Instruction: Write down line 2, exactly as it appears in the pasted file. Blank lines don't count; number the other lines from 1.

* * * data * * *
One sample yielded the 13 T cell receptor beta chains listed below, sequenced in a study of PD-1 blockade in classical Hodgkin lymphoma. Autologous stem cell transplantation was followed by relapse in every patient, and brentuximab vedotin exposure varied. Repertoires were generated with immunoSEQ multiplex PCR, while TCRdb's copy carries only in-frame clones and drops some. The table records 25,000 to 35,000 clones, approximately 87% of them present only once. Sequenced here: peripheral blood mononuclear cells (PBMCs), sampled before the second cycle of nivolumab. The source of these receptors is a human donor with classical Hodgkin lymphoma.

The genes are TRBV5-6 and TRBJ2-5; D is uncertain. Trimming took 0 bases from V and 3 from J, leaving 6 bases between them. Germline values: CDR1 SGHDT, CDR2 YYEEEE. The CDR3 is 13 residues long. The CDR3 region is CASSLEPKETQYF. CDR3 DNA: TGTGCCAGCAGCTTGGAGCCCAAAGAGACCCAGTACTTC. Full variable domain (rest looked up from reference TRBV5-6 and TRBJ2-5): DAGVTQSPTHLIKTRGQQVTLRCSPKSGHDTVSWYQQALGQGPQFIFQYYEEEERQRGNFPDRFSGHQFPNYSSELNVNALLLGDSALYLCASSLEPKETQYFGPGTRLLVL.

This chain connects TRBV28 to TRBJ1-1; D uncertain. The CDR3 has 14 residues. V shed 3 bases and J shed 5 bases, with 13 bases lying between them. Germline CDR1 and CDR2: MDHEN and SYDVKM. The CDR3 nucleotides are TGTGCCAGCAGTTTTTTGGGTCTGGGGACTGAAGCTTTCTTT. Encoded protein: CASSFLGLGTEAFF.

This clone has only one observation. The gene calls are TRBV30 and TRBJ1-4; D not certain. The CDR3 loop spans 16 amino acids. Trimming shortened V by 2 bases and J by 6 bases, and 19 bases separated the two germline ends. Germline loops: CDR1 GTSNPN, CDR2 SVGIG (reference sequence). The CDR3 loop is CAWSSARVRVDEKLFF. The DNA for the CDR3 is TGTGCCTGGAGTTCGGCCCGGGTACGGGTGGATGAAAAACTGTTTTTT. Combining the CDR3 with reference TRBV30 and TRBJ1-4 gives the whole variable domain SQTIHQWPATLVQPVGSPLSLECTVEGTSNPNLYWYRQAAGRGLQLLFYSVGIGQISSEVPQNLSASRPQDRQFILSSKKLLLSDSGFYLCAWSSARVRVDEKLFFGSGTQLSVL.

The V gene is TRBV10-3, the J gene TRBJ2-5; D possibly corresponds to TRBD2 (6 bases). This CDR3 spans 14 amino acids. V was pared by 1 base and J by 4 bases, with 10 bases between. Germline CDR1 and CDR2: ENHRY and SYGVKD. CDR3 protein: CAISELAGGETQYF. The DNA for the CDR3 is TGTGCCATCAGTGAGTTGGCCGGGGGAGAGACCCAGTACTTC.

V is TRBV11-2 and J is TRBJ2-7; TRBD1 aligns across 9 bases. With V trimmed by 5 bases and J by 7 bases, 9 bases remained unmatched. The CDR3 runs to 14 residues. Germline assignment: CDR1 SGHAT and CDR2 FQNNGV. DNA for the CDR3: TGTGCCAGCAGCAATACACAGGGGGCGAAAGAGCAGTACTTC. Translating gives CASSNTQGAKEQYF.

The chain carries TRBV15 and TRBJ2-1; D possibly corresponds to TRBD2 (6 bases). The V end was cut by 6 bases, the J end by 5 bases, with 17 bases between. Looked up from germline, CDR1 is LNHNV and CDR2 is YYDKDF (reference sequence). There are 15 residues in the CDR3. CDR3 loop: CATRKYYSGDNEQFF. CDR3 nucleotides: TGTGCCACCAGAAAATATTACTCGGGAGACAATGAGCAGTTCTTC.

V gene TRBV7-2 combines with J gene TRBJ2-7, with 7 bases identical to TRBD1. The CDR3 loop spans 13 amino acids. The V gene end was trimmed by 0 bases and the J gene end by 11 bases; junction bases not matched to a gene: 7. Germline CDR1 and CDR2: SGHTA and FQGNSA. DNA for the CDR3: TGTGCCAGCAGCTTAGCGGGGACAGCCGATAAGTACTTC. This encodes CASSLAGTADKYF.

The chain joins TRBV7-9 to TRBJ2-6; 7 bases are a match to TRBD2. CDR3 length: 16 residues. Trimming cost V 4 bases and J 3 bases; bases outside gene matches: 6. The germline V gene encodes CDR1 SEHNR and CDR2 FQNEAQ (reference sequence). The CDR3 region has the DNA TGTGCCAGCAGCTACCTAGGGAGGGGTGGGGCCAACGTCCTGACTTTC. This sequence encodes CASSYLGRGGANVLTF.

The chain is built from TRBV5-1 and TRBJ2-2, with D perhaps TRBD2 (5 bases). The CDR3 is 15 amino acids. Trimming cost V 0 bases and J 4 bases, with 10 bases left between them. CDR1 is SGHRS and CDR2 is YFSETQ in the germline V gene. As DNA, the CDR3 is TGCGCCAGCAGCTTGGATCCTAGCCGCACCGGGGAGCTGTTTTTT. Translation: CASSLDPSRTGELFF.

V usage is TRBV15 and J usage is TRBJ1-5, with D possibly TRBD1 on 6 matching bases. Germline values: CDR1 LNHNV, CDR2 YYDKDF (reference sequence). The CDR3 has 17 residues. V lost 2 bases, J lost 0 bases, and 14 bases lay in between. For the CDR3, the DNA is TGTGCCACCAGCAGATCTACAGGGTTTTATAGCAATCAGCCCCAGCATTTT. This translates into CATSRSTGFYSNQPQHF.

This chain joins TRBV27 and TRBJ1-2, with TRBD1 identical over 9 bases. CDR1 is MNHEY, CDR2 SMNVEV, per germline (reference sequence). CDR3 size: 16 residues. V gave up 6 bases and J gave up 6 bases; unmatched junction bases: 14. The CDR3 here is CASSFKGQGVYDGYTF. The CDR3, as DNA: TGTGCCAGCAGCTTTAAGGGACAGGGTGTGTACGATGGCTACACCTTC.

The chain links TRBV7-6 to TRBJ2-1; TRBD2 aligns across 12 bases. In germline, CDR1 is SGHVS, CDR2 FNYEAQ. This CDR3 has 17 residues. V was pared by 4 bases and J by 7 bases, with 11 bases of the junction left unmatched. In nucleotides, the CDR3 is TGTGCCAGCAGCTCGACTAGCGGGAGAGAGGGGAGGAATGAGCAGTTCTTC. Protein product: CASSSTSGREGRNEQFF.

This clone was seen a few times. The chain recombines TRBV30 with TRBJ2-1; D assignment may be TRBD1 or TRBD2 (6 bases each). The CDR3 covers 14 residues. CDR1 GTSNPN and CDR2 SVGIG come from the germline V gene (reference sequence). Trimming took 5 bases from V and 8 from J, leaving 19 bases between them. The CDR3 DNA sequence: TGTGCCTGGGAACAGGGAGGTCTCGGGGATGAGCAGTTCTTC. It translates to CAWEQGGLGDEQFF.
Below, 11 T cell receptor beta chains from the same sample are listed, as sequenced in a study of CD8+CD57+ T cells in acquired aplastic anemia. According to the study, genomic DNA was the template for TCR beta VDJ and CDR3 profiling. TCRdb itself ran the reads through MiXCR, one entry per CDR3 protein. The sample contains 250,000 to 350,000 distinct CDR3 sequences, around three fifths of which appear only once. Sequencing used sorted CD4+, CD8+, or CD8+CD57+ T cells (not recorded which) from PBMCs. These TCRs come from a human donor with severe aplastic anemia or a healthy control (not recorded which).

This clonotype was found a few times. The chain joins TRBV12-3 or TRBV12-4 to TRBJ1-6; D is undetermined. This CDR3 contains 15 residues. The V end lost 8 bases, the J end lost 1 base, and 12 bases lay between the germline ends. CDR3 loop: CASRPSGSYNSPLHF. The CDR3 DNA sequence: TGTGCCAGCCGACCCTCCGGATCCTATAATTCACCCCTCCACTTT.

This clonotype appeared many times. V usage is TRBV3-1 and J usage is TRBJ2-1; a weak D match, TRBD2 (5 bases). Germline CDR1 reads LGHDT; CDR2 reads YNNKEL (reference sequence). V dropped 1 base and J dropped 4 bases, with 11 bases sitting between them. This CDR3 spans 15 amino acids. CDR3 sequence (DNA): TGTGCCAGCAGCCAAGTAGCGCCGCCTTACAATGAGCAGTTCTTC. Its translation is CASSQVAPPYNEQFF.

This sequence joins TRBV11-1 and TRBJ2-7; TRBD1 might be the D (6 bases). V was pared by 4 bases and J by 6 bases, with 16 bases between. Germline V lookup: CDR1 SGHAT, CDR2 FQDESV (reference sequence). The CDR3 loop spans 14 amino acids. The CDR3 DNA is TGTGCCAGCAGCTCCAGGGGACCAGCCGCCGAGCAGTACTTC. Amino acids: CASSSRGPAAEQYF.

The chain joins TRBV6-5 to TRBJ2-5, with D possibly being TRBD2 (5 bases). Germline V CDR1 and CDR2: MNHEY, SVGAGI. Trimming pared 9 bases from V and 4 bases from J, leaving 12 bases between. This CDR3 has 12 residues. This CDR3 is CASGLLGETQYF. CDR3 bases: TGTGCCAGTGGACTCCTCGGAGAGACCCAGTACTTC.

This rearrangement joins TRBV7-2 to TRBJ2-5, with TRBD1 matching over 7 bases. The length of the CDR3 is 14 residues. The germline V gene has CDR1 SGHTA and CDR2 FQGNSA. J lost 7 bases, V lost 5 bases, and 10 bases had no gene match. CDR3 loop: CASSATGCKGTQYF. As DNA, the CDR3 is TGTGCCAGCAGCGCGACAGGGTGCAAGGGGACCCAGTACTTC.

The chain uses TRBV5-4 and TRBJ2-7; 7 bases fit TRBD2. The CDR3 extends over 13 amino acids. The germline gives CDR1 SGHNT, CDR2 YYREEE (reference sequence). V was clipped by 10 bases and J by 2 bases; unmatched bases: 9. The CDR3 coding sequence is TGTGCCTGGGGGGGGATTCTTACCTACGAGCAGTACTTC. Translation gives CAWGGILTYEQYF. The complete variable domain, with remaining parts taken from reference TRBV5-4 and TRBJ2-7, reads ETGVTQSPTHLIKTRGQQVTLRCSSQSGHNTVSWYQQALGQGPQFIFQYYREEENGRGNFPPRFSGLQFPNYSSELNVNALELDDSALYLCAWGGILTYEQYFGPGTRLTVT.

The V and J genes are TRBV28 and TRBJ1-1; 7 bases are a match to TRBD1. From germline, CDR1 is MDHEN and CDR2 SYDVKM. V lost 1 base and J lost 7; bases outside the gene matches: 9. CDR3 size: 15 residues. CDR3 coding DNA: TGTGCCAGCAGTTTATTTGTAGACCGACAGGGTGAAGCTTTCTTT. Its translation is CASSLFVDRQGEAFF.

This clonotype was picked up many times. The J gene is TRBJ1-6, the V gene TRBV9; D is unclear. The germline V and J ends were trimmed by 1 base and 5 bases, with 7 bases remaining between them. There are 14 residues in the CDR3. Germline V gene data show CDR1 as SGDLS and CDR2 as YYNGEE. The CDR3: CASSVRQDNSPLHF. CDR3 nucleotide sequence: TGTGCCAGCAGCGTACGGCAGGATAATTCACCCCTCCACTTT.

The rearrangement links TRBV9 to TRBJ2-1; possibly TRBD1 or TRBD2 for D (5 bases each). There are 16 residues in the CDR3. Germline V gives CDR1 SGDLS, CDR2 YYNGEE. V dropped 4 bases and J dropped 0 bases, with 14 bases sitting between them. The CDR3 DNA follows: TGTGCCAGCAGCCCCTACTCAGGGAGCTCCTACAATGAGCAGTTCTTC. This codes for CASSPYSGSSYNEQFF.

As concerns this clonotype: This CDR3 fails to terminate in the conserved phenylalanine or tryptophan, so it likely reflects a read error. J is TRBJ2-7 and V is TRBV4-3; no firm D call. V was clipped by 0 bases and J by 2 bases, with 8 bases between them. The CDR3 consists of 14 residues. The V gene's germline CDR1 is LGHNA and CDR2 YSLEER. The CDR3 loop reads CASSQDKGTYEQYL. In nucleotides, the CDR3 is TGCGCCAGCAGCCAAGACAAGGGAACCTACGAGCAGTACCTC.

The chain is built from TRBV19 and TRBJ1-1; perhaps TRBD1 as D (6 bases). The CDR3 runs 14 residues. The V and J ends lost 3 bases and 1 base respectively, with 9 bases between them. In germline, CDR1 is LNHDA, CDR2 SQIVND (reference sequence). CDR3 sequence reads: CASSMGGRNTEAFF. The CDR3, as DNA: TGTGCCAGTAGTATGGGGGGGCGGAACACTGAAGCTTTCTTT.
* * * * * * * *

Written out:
The genes are TRBV5-6 and TRBJ2-5; D is uncertain. Trimming took 0 bases from V and 3 from J, leaving 6 bases between them. Germline values: CDR1 SGHDT, CDR2 YYEEEE. The CDR3 is 13 residues long. The CDR3 region is CASSLEPKETQYF. CDR3 DNA: TGTGCCAGCAGCTTGGAGCCCAAAGAGACCCAGTACTTC. Full variable domain (rest looked up from reference TRBV5-6 and TRBJ2-5): DAGVTQSPTHLIKTRGQQVTLRCSPKSGHDTVSWYQQALGQGPQFIFQYYEEEERQRGNFPDRFSGHQFPNYSSELNVNALLLGDSALYLCASSLEPKETQYFGPGTRLLVL.